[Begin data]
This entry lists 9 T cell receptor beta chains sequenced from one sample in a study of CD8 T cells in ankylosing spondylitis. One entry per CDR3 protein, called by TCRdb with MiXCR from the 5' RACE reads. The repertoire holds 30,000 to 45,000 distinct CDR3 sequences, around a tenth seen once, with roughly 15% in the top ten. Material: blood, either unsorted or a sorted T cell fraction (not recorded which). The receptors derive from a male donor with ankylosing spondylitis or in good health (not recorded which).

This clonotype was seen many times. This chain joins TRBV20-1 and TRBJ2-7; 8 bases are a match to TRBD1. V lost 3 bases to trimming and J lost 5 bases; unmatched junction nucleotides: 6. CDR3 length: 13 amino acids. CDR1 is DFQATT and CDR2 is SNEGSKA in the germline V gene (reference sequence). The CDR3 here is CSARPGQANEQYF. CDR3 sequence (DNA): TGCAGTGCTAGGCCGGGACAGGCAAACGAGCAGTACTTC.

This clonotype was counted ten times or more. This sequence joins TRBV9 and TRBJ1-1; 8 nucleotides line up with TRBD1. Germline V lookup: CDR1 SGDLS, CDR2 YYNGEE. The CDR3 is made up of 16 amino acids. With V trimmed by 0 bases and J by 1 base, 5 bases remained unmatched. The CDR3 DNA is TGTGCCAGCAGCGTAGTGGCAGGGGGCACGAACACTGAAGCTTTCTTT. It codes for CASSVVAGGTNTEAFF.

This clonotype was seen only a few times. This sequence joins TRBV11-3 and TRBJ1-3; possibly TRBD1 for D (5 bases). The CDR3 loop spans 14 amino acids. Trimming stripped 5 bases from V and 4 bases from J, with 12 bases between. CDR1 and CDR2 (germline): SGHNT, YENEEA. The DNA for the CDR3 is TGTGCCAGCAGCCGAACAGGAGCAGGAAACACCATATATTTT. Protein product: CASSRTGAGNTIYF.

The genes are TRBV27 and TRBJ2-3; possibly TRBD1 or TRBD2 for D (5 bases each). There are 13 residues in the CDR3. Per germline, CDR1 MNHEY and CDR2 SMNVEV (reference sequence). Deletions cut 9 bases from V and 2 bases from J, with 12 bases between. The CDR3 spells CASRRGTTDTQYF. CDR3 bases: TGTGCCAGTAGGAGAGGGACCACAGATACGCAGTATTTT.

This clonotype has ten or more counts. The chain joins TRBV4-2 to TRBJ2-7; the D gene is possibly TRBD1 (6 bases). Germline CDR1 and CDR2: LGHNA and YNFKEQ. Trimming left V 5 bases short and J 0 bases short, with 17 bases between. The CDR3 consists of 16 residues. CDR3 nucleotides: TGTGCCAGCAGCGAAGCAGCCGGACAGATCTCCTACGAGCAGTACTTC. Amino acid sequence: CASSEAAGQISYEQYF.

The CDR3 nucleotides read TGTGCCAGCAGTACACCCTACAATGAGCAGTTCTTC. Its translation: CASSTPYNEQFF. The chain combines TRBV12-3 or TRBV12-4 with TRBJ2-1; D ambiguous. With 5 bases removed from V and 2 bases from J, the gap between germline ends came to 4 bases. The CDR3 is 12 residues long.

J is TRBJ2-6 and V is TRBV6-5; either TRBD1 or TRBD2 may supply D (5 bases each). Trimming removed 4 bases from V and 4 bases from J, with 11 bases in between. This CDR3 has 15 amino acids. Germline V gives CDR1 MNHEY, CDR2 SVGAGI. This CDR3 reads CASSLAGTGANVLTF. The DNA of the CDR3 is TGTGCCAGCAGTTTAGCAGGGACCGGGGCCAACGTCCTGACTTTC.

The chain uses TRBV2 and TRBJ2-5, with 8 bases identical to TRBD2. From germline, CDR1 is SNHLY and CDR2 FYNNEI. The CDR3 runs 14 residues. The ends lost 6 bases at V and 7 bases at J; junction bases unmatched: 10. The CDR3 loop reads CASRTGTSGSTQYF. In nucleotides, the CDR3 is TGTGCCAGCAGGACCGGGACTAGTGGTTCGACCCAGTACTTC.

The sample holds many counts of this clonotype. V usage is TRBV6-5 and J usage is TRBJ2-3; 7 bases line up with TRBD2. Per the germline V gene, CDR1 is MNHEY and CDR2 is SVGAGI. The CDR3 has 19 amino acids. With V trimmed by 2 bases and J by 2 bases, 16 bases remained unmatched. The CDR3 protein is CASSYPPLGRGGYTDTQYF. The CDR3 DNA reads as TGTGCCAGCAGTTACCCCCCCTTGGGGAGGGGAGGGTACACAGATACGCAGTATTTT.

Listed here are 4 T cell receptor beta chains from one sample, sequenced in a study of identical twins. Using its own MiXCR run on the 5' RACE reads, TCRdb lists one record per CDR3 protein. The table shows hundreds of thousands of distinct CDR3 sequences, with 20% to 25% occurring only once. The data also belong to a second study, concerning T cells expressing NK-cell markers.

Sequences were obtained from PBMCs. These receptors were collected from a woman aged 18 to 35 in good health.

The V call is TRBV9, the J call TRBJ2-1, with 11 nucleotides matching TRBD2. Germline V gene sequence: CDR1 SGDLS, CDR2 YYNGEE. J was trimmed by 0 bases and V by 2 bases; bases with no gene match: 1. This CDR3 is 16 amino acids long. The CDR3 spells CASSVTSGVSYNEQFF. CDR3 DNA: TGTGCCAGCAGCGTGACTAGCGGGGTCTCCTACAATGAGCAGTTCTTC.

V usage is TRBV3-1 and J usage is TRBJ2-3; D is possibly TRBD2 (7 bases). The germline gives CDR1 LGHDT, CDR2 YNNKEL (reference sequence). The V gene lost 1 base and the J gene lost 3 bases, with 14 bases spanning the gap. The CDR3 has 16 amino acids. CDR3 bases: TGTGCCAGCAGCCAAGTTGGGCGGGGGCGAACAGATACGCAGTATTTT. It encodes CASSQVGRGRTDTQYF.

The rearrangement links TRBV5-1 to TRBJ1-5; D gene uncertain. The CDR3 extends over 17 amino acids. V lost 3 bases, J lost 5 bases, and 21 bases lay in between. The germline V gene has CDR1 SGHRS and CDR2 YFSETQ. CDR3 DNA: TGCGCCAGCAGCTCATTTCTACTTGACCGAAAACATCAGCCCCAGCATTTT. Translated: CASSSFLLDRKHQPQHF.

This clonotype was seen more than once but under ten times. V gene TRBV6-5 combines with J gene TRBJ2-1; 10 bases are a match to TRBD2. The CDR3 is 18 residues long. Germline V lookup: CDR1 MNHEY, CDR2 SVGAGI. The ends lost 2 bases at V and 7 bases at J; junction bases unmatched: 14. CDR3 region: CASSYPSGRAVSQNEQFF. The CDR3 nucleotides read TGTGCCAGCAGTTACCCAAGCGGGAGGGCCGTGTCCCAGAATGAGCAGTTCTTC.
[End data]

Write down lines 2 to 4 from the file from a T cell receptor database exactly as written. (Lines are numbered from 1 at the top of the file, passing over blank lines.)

This clonotype was seen many times. This chain joins TRBV20-1 and TRBJ2-7; 8 bases are a match to TRBD1. V lost 3 bases to trimming and J lost 5 bases; unmatched junction nucleotides: 6. CDR3 length: 13 amino acids. CDR1 is DFQATT and CDR2 is SNEGSKA in the germline V gene (reference sequence). The CDR3 here is CSARPGQANEQYF. CDR3 sequence (DNA): TGCAGTGCTAGGCCGGGACAGGCAAACGAGCAGTACTTC.

This clonotype was counted ten times or more. This sequence joins TRBV9 and TRBJ1-1; 8 nucleotides line up with TRBD1. Germline V lookup: CDR1 SGDLS, CDR2 YYNGEE. The CDR3 is made up of 16 amino acids. With V trimmed by 0 bases and J by 1 base, 5 bases remained unmatched. The CDR3 DNA is TGTGCCAGCAGCGTAGTGGCAGGGGGCACGAACACTGAAGCTTTCTTT. It codes for CASSVVAGGTNTEAFF.

This clonotype was seen only a few times. This sequence joins TRBV11-3 and TRBJ1-3; possibly TRBD1 for D (5 bases). The CDR3 loop spans 14 amino acids. Trimming stripped 5 bases from V and 4 bases from J, with 12 bases between. CDR1 and CDR2 (germline): SGHNT, YENEEA. The DNA for the CDR3 is TGTGCCAGCAGCCGAACAGGAGCAGGAAACACCATATATTTT. Protein product: CASSRTGAGNTIYF.